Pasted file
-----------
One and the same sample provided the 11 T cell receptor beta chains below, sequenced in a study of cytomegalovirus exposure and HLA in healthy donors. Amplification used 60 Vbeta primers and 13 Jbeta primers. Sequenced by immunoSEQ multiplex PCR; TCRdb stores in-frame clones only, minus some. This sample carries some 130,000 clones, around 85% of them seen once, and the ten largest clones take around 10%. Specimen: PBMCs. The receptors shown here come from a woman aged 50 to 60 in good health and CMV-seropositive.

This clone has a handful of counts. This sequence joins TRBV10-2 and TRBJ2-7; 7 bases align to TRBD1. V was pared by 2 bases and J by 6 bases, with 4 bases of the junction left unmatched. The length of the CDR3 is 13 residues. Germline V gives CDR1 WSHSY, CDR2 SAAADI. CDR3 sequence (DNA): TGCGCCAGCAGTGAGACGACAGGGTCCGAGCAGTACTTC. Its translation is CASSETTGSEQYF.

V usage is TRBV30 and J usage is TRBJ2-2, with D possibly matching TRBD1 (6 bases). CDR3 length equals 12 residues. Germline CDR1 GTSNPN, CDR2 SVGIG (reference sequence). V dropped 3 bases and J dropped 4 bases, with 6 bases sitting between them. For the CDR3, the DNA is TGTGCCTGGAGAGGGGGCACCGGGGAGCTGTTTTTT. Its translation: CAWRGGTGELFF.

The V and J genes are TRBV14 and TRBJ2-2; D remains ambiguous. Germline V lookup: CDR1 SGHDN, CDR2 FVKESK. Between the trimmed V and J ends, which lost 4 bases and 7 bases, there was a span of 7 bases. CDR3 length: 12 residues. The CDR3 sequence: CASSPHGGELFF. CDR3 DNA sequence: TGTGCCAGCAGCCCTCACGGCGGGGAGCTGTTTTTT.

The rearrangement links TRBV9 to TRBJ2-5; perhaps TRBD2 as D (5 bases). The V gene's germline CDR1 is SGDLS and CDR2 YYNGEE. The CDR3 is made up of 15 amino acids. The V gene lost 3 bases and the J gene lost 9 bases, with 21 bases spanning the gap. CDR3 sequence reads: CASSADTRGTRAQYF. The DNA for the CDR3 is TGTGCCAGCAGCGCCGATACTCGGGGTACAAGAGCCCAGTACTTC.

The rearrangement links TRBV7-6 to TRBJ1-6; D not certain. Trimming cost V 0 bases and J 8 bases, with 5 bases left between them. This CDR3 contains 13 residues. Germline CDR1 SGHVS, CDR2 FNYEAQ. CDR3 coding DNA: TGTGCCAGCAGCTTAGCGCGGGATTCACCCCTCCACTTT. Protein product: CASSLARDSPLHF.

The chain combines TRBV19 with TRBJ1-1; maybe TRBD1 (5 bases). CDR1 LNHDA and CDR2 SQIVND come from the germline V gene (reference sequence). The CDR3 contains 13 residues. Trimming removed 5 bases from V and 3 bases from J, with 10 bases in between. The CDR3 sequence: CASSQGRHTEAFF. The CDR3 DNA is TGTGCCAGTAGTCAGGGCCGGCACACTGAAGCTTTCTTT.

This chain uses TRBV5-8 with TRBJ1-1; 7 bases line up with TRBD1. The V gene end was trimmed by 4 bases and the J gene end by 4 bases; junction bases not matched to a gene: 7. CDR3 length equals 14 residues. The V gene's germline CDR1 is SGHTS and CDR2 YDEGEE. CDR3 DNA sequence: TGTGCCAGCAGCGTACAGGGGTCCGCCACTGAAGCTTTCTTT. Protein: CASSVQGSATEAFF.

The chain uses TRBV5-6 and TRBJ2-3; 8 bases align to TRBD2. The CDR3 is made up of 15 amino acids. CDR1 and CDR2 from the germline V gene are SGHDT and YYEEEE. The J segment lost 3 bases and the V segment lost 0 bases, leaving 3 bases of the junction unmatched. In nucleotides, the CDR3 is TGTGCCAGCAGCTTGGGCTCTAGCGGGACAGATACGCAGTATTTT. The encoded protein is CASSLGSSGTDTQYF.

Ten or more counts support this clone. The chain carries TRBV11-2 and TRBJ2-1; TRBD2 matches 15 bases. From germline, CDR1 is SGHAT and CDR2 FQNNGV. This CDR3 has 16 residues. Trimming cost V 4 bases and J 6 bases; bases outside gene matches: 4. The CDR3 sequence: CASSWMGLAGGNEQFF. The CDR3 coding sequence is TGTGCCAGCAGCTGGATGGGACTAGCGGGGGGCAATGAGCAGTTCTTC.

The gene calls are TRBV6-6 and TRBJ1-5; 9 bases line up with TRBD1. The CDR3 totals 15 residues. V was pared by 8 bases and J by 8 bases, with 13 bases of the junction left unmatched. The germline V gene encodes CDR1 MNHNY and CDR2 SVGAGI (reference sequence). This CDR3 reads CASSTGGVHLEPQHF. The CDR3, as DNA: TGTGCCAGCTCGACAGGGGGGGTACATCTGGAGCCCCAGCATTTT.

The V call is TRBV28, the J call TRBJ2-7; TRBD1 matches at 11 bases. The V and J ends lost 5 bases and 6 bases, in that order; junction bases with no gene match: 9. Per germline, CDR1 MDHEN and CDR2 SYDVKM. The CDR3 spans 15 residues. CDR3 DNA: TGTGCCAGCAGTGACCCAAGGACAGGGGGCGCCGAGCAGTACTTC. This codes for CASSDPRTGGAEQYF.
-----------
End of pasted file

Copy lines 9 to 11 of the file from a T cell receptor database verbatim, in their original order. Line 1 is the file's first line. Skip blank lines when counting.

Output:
The chain uses TRBV5-6 and TRBJ2-3; 8 bases align to TRBD2. The CDR3 is made up of 15 amino acids. CDR1 and CDR2 from the germline V gene are SGHDT and YYEEEE. The J segment lost 3 bases and the V segment lost 0 bases, leaving 3 bases of the junction unmatched. In nucleotides, the CDR3 is TGTGCCAGCAGCTTGGGCTCTAGCGGGACAGATACGCAGTATTTT. The encoded protein is CASSLGSSGTDTQYF.

Ten or more counts support this clone. The chain carries TRBV11-2 and TRBJ2-1; TRBD2 matches 15 bases. From germline, CDR1 is SGHAT and CDR2 FQNNGV. This CDR3 has 16 residues. Trimming cost V 4 bases and J 6 bases; bases outside gene matches: 4. The CDR3 sequence: CASSWMGLAGGNEQFF. The CDR3 coding sequence is TGTGCCAGCAGCTGGATGGGACTAGCGGGGGGCAATGAGCAGTTCTTC.

The gene calls are TRBV6-6 and TRBJ1-5; 9 bases line up with TRBD1. The CDR3 totals 15 residues. V was pared by 8 bases and J by 8 bases, with 13 bases of the junction left unmatched. The germline V gene encodes CDR1 MNHNY and CDR2 SVGAGI (reference sequence). This CDR3 reads CASSTGGVHLEPQHF. The CDR3, as DNA: TGTGCCAGCTCGACAGGGGGGGTACATCTGGAGCCCCAGCATTTT.